Goals should be specific and measurable, right? You've probably come across the acronym SMART: Specific, Measurable, Attainable, Realistic and Tangible. Making SMART goals can be incredibly useful. It forces you to pinpoint what you want to accomplish and when you want to complete your goals. It makes sense, right? Especially if you tend to have abstract goals and no concrete plans.
But sometimes SMART can be too restrictive. Even if you break down your goals into mini-goals that are relatively easy to achieve, your to-do list might be too rigid for your current situation. When you fail to achieve your SMART goals, you feel like a failure.
SMART goals are supposed to avoid failure by being Specific, Measurable, etc. — which is why failing to meet them makes you feel worse. SMART goals have their place and can be a useful tool, but they aren't suited to everybody in any situation. I think this is particularly the case with writing; doubly so if you're a writer who struggles with long term illness.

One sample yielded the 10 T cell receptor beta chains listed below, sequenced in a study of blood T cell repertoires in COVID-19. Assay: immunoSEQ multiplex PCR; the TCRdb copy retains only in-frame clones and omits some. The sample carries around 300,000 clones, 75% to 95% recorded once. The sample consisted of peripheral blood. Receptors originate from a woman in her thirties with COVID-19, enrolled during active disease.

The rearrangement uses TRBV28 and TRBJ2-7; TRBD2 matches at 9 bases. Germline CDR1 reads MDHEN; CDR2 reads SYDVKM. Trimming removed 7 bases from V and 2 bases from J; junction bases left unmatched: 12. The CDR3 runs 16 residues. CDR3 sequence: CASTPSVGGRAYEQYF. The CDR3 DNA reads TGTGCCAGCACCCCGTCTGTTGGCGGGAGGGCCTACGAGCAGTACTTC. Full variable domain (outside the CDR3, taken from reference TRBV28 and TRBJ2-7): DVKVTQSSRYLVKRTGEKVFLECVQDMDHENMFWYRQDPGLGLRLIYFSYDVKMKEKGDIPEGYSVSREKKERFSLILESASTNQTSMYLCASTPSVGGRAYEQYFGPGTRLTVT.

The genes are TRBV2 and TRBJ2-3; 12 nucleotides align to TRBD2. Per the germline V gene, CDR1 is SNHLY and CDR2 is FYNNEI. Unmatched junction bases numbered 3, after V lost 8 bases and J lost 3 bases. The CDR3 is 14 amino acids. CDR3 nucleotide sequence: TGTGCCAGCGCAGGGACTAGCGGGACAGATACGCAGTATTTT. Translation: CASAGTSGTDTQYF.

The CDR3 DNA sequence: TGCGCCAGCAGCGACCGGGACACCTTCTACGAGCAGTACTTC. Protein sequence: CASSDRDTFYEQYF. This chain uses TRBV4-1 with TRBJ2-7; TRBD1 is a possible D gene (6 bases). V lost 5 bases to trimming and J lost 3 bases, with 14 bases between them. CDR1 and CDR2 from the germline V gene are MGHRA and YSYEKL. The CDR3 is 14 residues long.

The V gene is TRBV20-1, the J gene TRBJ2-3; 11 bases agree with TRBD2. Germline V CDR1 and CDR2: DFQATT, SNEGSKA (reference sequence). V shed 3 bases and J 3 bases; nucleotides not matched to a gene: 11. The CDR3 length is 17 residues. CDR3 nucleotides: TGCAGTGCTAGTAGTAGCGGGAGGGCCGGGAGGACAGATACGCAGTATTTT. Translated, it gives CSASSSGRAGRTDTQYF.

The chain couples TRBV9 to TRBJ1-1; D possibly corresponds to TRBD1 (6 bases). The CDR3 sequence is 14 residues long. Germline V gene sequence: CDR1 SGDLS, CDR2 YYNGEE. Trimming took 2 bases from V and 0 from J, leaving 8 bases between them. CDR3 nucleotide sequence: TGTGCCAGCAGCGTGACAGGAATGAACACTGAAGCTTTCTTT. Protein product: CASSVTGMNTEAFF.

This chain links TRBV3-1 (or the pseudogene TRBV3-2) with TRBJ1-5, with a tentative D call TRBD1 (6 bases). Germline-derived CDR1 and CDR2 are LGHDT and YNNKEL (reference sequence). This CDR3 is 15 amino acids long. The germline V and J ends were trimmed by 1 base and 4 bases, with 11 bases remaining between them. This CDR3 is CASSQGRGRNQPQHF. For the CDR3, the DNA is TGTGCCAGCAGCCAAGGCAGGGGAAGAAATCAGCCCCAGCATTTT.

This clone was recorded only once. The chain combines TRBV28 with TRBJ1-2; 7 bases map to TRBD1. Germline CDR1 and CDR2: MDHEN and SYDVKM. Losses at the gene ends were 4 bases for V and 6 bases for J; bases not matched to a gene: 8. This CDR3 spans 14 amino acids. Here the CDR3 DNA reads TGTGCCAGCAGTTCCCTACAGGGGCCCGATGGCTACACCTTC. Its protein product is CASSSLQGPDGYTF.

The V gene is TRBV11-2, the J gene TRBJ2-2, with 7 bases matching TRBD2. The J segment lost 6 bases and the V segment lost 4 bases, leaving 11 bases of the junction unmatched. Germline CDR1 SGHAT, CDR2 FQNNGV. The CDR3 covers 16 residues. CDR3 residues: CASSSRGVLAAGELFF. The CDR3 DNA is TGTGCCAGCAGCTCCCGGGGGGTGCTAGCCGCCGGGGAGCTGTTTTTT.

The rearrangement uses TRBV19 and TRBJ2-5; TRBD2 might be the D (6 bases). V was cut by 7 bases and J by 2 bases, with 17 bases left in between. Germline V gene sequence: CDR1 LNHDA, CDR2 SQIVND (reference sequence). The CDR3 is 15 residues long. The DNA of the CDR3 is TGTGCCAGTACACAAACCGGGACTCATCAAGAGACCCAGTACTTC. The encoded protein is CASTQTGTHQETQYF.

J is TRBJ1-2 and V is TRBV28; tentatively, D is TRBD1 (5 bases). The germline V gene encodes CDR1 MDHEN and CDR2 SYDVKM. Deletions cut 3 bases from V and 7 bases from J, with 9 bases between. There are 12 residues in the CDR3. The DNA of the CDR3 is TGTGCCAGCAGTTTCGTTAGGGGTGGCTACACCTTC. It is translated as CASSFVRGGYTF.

Sometimes it is more helpful to make goals with CARE: Compassion, Abstraction, Realism and Engagement.
Compassion — don't be hard on yourself. We would all love to be a superhero, but as humans we need to take it easy from time to time. Don't expect too much of yourself.
Abstraction — forget deadlines and don't think you have to define your goal. How does that work? My current to-do list has a few items that simply say 'work on X project.' That's it! No word count to aim for or specific task to complete. All I have to do is something — anything.
Realism — this is where the CARE approach overlaps with SMART goals, demonstrating that they are not polar opposites. Make sure your goals are ones that you have control over and can achieve. Example: getting an agent isn't 100% within your control, but sending queries to agents is 100% down to you.
Engagement — your goals should interest you; you should want to achieve them. It sounds obvious, but so many people make goals based on what they think they should do or what other people are doing. Your goals should excite you and give you pleasure, at least in the long term, otherwise there's no point.
There you have it: a revolutionary approach to creating to-do lists! Setting goals with CARE won't be appropriate for every situation, but is useful for activities that aren't predictable and lives that are often erratic due to uncontrollable circumstances. CARE is more forgiving than SMART and because there are no deadlines, there is no failure to make you feel bad. Making goals with CARE also fits into the kaizen approach to writing: making small, continuous changes. They ensure you do something, even an extremely small task, rather than nothing.